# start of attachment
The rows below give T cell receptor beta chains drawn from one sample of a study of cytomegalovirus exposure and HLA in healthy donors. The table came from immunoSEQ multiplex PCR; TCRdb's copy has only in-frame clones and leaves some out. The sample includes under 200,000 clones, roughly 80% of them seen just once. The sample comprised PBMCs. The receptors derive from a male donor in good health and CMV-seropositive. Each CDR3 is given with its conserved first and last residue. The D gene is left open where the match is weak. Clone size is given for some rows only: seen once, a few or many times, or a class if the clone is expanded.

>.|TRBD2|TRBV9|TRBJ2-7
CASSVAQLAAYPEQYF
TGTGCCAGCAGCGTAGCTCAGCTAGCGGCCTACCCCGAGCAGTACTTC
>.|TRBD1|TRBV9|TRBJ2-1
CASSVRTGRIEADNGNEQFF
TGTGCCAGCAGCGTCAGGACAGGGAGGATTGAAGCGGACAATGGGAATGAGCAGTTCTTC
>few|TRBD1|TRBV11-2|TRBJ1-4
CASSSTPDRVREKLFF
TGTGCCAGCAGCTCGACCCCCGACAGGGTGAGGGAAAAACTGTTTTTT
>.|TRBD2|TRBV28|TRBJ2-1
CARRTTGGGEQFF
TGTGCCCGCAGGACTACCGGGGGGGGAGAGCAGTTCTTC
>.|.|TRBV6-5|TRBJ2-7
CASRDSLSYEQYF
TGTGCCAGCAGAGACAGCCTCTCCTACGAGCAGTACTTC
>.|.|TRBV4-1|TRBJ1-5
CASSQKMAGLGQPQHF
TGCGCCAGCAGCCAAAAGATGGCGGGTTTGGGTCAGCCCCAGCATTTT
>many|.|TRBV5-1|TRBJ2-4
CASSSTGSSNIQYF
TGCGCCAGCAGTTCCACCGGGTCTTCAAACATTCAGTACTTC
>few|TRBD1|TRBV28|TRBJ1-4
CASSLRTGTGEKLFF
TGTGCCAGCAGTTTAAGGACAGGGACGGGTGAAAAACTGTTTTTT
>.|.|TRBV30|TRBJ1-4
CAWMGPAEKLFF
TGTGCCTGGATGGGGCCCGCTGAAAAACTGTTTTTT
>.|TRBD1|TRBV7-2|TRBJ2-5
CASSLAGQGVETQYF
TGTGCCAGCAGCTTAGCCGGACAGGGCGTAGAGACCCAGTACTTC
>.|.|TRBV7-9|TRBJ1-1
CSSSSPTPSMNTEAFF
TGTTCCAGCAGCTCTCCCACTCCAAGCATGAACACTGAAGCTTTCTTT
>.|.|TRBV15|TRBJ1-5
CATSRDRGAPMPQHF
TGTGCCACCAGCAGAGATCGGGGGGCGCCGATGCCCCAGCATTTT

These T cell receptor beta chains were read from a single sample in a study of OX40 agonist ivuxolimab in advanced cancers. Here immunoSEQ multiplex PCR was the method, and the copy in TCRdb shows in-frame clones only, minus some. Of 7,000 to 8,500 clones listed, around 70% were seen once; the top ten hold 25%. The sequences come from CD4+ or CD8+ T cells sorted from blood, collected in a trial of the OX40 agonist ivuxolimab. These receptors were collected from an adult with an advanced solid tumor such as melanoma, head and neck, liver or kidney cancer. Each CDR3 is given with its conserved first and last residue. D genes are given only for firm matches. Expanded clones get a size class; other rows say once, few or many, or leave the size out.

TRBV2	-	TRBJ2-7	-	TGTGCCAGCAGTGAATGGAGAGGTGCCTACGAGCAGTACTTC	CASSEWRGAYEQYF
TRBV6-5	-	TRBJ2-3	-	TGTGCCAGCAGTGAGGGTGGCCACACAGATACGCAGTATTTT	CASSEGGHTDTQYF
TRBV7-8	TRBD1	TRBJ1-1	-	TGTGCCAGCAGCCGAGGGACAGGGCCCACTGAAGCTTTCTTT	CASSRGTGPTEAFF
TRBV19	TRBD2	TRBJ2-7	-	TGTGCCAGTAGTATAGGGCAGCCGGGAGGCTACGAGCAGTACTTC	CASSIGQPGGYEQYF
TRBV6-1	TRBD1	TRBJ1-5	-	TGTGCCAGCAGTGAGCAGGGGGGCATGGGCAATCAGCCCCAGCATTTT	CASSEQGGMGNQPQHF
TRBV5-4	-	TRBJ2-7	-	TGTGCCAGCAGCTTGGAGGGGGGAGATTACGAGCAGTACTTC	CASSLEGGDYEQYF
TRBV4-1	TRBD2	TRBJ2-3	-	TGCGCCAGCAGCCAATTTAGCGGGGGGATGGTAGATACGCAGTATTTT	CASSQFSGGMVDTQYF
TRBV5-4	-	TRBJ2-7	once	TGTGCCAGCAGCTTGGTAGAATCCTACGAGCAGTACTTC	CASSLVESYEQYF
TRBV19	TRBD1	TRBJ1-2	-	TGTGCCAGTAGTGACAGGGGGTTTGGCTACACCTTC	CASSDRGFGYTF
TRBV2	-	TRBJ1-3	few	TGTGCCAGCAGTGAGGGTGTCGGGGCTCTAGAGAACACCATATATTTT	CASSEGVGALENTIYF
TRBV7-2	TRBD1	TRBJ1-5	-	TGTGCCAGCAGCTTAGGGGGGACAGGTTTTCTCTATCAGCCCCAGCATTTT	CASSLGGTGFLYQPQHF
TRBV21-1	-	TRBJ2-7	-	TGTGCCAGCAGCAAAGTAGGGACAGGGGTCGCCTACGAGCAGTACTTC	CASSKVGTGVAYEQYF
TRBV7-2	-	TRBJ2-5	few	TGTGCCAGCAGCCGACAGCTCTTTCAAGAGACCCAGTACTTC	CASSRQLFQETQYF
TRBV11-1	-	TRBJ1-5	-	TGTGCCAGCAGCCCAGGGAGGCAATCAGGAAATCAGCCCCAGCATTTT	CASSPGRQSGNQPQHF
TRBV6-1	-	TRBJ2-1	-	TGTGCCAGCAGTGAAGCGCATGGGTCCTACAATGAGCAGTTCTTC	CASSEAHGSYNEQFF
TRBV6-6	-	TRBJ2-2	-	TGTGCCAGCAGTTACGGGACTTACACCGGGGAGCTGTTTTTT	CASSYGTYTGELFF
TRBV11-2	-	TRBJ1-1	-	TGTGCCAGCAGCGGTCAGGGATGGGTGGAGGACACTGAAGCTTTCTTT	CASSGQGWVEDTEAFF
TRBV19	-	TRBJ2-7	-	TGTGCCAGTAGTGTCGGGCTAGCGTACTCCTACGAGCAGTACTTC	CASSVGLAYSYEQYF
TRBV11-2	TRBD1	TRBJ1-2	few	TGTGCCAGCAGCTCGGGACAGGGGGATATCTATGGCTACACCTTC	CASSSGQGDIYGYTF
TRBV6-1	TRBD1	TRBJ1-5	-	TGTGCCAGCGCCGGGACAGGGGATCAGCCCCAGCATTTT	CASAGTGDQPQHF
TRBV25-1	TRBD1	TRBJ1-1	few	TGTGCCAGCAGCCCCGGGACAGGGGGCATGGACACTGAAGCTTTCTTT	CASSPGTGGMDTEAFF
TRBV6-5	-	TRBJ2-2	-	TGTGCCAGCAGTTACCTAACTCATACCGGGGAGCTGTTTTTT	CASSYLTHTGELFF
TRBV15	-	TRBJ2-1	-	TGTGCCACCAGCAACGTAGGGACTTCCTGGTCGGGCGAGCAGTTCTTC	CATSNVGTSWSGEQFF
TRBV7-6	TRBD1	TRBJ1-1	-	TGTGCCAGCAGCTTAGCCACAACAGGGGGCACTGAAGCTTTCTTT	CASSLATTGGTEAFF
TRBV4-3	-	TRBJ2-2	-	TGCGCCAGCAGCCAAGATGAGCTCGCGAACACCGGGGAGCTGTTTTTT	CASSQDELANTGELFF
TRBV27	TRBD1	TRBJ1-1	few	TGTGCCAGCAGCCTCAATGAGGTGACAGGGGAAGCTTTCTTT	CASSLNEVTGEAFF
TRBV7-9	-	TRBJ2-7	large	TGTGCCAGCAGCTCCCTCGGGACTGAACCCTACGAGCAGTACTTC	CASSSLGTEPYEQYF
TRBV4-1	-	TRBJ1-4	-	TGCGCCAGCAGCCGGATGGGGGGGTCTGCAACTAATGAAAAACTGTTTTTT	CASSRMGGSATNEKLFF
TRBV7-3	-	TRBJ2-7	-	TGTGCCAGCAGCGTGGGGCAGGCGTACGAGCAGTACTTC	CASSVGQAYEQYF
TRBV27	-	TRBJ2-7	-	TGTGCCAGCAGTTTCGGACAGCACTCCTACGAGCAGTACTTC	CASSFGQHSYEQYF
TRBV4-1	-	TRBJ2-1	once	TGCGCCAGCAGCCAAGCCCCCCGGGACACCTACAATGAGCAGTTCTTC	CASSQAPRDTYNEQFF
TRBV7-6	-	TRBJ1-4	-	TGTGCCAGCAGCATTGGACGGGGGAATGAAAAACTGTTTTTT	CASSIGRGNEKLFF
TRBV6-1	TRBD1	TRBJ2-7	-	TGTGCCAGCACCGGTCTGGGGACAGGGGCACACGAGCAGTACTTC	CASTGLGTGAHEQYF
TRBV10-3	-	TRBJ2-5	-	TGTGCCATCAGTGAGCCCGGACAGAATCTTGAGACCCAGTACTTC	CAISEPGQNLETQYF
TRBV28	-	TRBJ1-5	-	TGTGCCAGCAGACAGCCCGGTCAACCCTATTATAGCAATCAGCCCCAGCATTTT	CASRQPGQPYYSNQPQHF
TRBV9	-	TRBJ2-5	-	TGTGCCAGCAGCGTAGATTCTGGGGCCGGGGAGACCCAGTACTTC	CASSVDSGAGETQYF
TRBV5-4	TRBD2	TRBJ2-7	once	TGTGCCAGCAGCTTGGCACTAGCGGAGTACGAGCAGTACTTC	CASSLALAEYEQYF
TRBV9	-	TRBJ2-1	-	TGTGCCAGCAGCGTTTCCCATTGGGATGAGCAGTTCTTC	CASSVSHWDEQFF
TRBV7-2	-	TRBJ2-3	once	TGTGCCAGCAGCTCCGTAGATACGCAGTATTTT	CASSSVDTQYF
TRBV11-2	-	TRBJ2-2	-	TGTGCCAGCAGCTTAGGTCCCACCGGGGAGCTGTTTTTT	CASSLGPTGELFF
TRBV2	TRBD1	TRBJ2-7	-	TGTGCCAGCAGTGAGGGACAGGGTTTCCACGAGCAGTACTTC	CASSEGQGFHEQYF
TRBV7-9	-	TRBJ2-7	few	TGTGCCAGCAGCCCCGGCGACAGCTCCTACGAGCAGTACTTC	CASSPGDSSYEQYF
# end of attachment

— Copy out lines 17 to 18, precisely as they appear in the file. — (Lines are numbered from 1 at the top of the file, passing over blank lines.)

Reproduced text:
>.|.|TRBV4-1|TRBJ1-5
CASSQKMAGLGQPQHF